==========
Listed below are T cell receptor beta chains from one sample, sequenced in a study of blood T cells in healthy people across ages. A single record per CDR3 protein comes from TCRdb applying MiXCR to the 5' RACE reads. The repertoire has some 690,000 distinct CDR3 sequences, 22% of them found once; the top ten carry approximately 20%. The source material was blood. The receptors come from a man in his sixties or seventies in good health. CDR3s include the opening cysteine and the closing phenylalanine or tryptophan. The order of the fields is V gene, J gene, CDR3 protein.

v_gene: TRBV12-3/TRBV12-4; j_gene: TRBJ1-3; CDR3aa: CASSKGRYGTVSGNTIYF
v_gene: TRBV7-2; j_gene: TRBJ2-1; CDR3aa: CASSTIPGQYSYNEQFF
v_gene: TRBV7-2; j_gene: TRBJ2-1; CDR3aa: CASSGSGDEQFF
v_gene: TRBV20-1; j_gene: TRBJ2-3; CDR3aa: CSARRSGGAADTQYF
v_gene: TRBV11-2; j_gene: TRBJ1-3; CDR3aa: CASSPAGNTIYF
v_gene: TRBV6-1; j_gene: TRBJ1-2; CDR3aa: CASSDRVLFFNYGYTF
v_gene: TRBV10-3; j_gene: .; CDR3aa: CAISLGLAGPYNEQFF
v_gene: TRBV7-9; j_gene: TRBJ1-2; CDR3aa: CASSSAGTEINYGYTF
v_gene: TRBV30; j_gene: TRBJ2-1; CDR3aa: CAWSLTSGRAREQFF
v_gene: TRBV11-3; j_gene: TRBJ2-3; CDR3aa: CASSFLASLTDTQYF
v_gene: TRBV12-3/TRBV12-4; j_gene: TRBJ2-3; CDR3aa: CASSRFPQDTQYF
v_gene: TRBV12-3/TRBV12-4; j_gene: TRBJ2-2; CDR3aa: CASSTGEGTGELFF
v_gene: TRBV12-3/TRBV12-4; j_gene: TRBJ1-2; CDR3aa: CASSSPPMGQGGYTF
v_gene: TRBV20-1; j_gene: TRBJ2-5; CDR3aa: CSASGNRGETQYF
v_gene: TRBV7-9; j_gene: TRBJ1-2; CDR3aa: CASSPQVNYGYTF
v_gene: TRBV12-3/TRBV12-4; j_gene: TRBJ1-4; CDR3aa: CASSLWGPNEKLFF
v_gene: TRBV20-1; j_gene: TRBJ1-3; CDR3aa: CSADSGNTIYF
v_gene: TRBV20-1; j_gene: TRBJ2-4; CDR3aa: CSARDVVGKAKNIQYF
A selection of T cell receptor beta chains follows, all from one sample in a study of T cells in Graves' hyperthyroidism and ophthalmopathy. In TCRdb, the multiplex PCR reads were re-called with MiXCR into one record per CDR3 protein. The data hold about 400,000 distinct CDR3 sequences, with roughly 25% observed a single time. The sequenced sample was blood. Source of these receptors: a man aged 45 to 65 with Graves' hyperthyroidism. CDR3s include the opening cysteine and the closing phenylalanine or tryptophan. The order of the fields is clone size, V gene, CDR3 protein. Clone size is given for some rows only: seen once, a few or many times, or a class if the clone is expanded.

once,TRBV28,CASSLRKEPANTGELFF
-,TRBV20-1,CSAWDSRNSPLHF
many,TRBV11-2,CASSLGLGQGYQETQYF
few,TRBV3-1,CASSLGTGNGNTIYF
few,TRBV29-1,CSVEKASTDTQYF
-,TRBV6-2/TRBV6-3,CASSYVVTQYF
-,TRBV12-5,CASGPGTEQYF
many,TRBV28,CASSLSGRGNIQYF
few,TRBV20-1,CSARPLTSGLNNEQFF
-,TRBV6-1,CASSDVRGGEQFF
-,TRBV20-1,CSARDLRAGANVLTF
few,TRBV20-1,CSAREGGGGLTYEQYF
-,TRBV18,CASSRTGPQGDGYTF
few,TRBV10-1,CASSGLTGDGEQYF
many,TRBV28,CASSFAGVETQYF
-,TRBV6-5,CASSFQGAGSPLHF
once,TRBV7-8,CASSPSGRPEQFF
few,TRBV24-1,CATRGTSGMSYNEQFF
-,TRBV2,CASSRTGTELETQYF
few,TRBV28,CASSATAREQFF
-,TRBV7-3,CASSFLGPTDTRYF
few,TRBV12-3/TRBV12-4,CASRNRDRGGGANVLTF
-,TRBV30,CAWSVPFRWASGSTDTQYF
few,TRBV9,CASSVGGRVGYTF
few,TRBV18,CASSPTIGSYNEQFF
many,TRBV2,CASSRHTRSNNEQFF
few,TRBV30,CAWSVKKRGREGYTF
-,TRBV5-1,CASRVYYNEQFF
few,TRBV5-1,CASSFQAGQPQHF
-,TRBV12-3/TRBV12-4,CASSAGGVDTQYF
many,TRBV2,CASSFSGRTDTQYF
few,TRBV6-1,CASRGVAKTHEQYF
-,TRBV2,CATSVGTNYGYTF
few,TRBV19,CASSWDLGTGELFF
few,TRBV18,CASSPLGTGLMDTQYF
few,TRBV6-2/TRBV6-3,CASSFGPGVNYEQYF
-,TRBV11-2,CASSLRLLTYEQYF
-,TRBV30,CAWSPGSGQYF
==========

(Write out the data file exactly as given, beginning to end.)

Listed below are T cell receptor beta chains from one sample, sequenced in a study of blood T cells in healthy people across ages. A single record per CDR3 protein comes from TCRdb applying MiXCR to the 5' RACE reads. The repertoire has some 690,000 distinct CDR3 sequences, 22% of them found once; the top ten carry approximately 20%. The source material was blood. The receptors come from a man in his sixties or seventies in good health. CDR3s include the opening cysteine and the closing phenylalanine or tryptophan. The order of the fields is V gene, J gene, CDR3 protein.

v_gene: TRBV12-3/TRBV12-4; j_gene: TRBJ1-3; CDR3aa: CASSKGRYGTVSGNTIYF
v_gene: TRBV7-2; j_gene: TRBJ2-1; CDR3aa: CASSTIPGQYSYNEQFF
v_gene: TRBV7-2; j_gene: TRBJ2-1; CDR3aa: CASSGSGDEQFF
v_gene: TRBV20-1; j_gene: TRBJ2-3; CDR3aa: CSARRSGGAADTQYF
v_gene: TRBV11-2; j_gene: TRBJ1-3; CDR3aa: CASSPAGNTIYF
v_gene: TRBV6-1; j_gene: TRBJ1-2; CDR3aa: CASSDRVLFFNYGYTF
v_gene: TRBV10-3; j_gene: .; CDR3aa: CAISLGLAGPYNEQFF
v_gene: TRBV7-9; j_gene: TRBJ1-2; CDR3aa: CASSSAGTEINYGYTF
v_gene: TRBV30; j_gene: TRBJ2-1; CDR3aa: CAWSLTSGRAREQFF
v_gene: TRBV11-3; j_gene: TRBJ2-3; CDR3aa: CASSFLASLTDTQYF
v_gene: TRBV12-3/TRBV12-4; j_gene: TRBJ2-3; CDR3aa: CASSRFPQDTQYF
v_gene: TRBV12-3/TRBV12-4; j_gene: TRBJ2-2; CDR3aa: CASSTGEGTGELFF
v_gene: TRBV12-3/TRBV12-4; j_gene: TRBJ1-2; CDR3aa: CASSSPPMGQGGYTF
v_gene: TRBV20-1; j_gene: TRBJ2-5; CDR3aa: CSASGNRGETQYF
v_gene: TRBV7-9; j_gene: TRBJ1-2; CDR3aa: CASSPQVNYGYTF
v_gene: TRBV12-3/TRBV12-4; j_gene: TRBJ1-4; CDR3aa: CASSLWGPNEKLFF
v_gene: TRBV20-1; j_gene: TRBJ1-3; CDR3aa: CSADSGNTIYF
v_gene: TRBV20-1; j_gene: TRBJ2-4; CDR3aa: CSARDVVGKAKNIQYF
A selection of T cell receptor beta chains follows, all from one sample in a study of T cells in Graves' hyperthyroidism and ophthalmopathy. In TCRdb, the multiplex PCR reads were re-called with MiXCR into one record per CDR3 protein. The data hold about 400,000 distinct CDR3 sequences, with roughly 25% observed a single time. The sequenced sample was blood. Source of these receptors: a man aged 45 to 65 with Graves' hyperthyroidism. CDR3s include the opening cysteine and the closing phenylalanine or tryptophan. The order of the fields is clone size, V gene, CDR3 protein. Clone size is given for some rows only: seen once, a few or many times, or a class if the clone is expanded.

once,TRBV28,CASSLRKEPANTGELFF
-,TRBV20-1,CSAWDSRNSPLHF
many,TRBV11-2,CASSLGLGQGYQETQYF
few,TRBV3-1,CASSLGTGNGNTIYF
few,TRBV29-1,CSVEKASTDTQYF
-,TRBV6-2/TRBV6-3,CASSYVVTQYF
-,TRBV12-5,CASGPGTEQYF
many,TRBV28,CASSLSGRGNIQYF
few,TRBV20-1,CSARPLTSGLNNEQFF
-,TRBV6-1,CASSDVRGGEQFF
-,TRBV20-1,CSARDLRAGANVLTF
few,TRBV20-1,CSAREGGGGLTYEQYF
-,TRBV18,CASSRTGPQGDGYTF
few,TRBV10-1,CASSGLTGDGEQYF
many,TRBV28,CASSFAGVETQYF
-,TRBV6-5,CASSFQGAGSPLHF
once,TRBV7-8,CASSPSGRPEQFF
few,TRBV24-1,CATRGTSGMSYNEQFF
-,TRBV2,CASSRTGTELETQYF
few,TRBV28,CASSATAREQFF
-,TRBV7-3,CASSFLGPTDTRYF
few,TRBV12-3/TRBV12-4,CASRNRDRGGGANVLTF
-,TRBV30,CAWSVPFRWASGSTDTQYF
few,TRBV9,CASSVGGRVGYTF
few,TRBV18,CASSPTIGSYNEQFF
many,TRBV2,CASSRHTRSNNEQFF
few,TRBV30,CAWSVKKRGREGYTF
-,TRBV5-1,CASRVYYNEQFF
few,TRBV5-1,CASSFQAGQPQHF
-,TRBV12-3/TRBV12-4,CASSAGGVDTQYF
many,TRBV2,CASSFSGRTDTQYF
few,TRBV6-1,CASRGVAKTHEQYF
-,TRBV2,CATSVGTNYGYTF
few,TRBV19,CASSWDLGTGELFF
few,TRBV18,CASSPLGTGLMDTQYF
few,TRBV6-2/TRBV6-3,CASSFGPGVNYEQYF
-,TRBV11-2,CASSLRLLTYEQYF
-,TRBV30,CAWSPGSGQYF